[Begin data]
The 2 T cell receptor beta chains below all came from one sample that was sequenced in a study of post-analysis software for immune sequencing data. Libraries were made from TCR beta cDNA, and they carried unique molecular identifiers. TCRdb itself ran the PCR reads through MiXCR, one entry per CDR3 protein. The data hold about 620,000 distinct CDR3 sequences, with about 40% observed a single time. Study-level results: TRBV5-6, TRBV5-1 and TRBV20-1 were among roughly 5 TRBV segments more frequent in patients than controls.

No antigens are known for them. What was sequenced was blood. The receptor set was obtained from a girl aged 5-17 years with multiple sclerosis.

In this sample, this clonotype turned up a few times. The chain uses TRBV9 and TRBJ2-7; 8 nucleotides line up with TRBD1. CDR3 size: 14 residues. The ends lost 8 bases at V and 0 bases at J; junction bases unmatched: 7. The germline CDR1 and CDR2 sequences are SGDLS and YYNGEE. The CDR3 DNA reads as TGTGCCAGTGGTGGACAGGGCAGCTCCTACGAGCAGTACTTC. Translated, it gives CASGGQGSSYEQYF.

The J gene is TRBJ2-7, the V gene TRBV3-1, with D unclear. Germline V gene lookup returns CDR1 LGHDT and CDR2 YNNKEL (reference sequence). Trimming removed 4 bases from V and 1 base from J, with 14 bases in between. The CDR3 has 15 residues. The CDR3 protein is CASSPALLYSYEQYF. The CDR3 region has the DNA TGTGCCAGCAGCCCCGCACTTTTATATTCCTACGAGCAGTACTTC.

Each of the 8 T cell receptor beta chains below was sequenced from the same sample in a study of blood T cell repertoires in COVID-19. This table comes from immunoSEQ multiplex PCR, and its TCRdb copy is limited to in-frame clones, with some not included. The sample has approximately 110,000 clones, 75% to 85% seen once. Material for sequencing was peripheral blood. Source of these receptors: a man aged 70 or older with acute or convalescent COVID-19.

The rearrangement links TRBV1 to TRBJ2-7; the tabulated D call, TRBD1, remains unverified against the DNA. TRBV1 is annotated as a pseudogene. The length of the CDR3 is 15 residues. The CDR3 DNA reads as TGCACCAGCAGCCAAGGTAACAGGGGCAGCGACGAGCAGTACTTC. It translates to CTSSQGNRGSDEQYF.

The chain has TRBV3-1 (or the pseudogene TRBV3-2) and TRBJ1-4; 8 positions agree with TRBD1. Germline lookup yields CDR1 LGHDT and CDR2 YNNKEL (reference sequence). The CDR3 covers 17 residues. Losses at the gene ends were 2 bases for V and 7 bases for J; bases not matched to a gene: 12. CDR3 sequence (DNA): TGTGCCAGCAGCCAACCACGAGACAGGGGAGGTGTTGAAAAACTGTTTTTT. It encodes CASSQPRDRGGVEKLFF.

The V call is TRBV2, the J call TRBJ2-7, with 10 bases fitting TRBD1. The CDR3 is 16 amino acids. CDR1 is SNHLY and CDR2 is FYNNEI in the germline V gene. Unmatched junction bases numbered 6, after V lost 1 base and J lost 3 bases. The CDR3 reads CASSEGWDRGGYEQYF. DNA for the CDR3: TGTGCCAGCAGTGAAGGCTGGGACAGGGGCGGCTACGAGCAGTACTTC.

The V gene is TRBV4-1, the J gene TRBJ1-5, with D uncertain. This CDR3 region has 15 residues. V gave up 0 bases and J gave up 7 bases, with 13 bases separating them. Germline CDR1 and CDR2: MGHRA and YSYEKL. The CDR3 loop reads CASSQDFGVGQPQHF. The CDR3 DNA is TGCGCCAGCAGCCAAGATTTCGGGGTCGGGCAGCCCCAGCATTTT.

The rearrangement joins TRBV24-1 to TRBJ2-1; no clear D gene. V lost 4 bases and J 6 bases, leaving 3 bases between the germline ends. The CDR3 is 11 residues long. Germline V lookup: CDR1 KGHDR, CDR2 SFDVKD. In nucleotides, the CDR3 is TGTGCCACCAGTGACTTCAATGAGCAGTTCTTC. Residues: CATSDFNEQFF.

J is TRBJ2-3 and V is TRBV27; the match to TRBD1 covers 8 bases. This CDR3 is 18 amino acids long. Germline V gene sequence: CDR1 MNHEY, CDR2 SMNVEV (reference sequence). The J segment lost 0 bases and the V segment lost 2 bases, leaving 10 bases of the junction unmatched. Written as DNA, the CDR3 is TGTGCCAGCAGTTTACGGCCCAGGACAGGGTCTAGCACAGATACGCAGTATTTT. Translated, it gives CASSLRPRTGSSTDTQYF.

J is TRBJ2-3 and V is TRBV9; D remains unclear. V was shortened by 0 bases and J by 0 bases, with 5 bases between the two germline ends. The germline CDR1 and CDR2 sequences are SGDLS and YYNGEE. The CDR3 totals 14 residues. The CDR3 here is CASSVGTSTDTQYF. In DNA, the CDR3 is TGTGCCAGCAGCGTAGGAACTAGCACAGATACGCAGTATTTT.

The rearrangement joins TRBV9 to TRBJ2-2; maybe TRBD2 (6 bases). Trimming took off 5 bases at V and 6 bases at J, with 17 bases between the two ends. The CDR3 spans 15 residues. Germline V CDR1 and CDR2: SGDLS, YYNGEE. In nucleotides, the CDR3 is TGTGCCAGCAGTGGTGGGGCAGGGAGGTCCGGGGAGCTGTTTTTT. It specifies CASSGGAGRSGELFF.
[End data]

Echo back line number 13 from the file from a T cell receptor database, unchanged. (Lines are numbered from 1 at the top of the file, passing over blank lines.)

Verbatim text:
The rearrangement joins TRBV9 to TRBJ2-2; maybe TRBD2 (6 bases). Trimming took off 5 bases at V and 6 bases at J, with 17 bases between the two ends. The CDR3 spans 15 residues. Germline V CDR1 and CDR2: SGDLS, YYNGEE. In nucleotides, the CDR3 is TGTGCCAGCAGTGGTGGGGCAGGGAGGTCCGGGGAGCTGTTTTTT. It specifies CASSGGAGRSGELFF.